He suggested the use of agricultural subsidies to encourage the use of environmental alternatives.
However, recycling the old film will consume a lot of water and energy, because it is difficult
The Chinese representative of basf se said in an email response to the question that the film collected from the farm.
"Why are we recycling old sheets?
The cost is higher than buying new ones, "said Chen Lin, chairman of Xinjiang Tianye.
China's largest producer of polyethylene film, recycled plastic film is 10% more expensive than new products.
Scientists in Spain may have another answer: the wax worm.
Researchers at the Cantabria Institute of Biomedical and biotechnology showed in a study published in April that the larvae of the wax moth Galleria melonella were able to biodegrade polyethylene.
The biodegradable film is the best solution, BASF said, adding that it has been testing the use of its more sustainable alternative Ecovio in Xinjiang since 2012.
The product consists of compostable polymers and lactic acid, which can be degraded into water, biomass and carbon dioxide.
Still, the price of polyethylene is still a quarter and the government lacks incentives, which means Chinese farmers are reluctant to invest in biodegradable films, the company said.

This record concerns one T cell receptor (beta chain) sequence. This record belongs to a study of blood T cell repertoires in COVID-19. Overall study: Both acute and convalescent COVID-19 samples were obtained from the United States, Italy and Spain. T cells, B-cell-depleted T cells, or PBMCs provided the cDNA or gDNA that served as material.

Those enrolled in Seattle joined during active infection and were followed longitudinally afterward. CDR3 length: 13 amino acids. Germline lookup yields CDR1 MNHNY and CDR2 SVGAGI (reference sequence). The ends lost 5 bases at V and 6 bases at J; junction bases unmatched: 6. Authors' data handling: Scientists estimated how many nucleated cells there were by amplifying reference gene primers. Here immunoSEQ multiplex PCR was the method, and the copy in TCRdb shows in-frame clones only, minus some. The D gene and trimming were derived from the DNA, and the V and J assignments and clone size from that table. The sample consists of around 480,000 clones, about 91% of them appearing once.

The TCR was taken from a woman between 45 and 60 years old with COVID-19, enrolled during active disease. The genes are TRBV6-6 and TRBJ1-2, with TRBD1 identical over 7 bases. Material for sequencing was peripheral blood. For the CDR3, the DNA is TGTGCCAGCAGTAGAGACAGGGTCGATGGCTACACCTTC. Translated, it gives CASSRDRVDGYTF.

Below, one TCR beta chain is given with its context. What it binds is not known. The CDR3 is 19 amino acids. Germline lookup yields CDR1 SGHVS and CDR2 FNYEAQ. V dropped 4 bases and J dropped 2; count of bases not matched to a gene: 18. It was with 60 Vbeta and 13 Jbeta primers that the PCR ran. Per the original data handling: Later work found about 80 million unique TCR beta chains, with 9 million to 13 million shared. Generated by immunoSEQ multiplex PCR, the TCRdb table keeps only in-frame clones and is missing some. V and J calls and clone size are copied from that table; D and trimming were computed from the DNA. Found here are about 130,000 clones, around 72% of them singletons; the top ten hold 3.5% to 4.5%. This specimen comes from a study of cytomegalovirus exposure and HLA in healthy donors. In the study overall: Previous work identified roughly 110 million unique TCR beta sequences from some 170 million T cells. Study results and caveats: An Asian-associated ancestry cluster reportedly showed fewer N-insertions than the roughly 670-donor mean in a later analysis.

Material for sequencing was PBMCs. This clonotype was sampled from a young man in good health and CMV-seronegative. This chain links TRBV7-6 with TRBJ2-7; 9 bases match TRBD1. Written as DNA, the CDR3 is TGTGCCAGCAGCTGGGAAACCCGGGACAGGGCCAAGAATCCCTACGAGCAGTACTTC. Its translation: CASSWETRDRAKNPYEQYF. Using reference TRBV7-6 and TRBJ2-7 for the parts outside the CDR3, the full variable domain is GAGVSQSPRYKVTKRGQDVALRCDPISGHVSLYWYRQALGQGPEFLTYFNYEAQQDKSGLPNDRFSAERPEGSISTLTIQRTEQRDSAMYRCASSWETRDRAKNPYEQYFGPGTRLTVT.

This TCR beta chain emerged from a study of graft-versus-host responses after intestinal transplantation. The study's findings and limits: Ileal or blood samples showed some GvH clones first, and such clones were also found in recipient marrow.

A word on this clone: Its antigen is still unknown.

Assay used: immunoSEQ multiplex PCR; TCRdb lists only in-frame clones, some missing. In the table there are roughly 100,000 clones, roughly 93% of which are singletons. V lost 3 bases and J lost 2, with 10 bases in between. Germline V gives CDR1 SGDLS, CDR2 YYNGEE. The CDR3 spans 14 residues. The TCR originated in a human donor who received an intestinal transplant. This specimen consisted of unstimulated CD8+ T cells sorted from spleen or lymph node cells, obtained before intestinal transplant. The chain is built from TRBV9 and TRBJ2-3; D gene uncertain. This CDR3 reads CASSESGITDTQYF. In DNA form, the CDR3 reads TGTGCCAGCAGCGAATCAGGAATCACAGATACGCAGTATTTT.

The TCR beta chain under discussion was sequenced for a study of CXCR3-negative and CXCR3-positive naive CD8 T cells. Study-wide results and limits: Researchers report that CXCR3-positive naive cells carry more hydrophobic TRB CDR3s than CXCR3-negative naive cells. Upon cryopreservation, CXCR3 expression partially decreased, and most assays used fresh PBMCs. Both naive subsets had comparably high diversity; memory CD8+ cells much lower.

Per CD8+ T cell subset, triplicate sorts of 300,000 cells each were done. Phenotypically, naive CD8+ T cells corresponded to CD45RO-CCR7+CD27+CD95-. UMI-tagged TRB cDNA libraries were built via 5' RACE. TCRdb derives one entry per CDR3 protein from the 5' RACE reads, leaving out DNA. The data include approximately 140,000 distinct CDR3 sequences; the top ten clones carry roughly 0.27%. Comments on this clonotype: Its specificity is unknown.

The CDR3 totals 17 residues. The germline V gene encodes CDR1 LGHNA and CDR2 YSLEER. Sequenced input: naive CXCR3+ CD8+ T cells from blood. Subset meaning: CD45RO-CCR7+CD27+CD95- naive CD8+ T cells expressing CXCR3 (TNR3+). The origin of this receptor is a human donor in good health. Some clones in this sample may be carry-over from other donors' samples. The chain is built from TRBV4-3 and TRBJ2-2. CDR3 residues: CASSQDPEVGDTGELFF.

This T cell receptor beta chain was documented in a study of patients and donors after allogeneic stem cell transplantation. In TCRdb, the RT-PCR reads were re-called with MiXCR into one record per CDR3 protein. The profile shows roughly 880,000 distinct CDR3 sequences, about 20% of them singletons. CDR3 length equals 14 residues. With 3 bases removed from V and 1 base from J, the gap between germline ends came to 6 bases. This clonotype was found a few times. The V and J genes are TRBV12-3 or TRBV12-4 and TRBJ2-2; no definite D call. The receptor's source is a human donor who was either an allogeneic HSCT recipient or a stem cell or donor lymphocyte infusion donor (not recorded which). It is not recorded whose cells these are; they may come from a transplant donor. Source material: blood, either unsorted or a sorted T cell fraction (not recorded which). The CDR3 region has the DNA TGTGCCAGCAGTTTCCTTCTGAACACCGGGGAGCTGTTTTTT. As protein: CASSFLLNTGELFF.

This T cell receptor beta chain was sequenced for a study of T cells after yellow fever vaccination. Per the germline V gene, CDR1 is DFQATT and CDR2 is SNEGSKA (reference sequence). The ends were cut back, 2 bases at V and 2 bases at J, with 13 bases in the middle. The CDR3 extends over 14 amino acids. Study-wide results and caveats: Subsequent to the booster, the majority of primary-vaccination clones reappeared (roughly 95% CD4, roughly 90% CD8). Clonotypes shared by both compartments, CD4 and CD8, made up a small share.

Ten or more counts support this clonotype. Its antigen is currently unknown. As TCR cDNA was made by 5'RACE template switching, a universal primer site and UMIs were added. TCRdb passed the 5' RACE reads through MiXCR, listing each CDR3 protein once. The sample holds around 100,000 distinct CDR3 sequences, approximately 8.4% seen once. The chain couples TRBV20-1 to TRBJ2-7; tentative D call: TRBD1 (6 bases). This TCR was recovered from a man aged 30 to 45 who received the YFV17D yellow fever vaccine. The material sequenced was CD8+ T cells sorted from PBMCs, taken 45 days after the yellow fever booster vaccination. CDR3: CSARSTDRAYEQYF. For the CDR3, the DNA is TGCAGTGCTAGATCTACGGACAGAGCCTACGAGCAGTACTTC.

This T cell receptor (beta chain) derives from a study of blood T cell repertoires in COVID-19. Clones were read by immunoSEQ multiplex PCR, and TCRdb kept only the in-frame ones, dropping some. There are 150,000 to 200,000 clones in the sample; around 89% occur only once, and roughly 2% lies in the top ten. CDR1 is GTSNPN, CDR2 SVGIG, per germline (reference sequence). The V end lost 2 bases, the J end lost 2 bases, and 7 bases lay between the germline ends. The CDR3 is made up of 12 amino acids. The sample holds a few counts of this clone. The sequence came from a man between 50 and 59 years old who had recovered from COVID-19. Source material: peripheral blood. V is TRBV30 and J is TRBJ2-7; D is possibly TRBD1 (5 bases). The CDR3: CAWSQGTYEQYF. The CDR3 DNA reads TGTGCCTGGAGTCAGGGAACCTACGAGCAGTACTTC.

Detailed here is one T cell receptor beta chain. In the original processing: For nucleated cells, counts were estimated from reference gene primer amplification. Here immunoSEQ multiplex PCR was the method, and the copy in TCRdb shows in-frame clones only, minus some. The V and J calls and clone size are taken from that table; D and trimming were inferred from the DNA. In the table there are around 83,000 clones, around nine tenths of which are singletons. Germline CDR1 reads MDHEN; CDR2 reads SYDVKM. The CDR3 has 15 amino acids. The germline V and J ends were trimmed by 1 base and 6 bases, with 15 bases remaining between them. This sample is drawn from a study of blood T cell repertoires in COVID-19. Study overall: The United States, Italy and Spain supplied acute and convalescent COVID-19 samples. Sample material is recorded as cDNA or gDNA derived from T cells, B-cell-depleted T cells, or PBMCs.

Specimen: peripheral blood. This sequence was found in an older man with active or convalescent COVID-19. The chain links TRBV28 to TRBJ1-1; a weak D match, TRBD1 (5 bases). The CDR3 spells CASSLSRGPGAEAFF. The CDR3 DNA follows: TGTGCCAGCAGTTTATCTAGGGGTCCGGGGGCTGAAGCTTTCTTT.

In addition to the more expensive prices, biodegradable films are also less attractive because their heat stored in the soil is not as high as polypropylene, resulting in a decline in cotton production in Xinjiang, said Yan of the Chinese Academy of Agricultural Sciences.
However, these amounts are more inclined to reduce polyethylene when the cost of contamination is taken into account.
"Considering the environment and the cost of recycling, biodegradable films may be feasible for some areas with serious pollution," said Weng Yunxuan . " Secretary-General of the China Plastics Processing Industry Association's degradation Plastics Committee.
In order to increase crop production, China may have to rely on polyethylene film, Weng said. —